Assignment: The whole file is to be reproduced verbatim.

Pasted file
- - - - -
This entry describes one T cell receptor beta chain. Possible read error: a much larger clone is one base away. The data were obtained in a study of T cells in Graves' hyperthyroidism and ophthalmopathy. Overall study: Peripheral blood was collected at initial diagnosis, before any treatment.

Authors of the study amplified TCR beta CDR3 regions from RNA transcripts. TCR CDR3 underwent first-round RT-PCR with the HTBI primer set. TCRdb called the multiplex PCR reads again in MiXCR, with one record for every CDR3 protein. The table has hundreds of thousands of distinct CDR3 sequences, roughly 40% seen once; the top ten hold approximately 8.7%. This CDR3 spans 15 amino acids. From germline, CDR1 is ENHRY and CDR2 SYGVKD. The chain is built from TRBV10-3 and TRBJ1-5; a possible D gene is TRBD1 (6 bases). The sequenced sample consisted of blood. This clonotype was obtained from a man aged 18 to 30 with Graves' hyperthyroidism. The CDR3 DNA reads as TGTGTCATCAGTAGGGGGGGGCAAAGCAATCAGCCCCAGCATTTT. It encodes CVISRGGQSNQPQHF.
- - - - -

This entry describes one T cell receptor beta chain. Possible read error: a much larger clone is one base away. The data were obtained in a study of T cells in Graves' hyperthyroidism and ophthalmopathy. Overall study: Peripheral blood was collected at initial diagnosis, before any treatment.

Authors of the study amplified TCR beta CDR3 regions from RNA transcripts. TCR CDR3 underwent first-round RT-PCR with the HTBI primer set. TCRdb called the multiplex PCR reads again in MiXCR, with one record for every CDR3 protein. The table has hundreds of thousands of distinct CDR3 sequences, roughly 40% seen once; the top ten hold approximately 8.7%. This CDR3 spans 15 amino acids. From germline, CDR1 is ENHRY and CDR2 SYGVKD. The chain is built from TRBV10-3 and TRBJ1-5; a possible D gene is TRBD1 (6 bases). The sequenced sample consisted of blood. This clonotype was obtained from a man aged 18 to 30 with Graves' hyperthyroidism. The CDR3 DNA reads as TGTGTCATCAGTAGGGGGGGGCAAAGCAATCAGCCCCAGCATTTT. It encodes CVISRGGQSNQPQHF.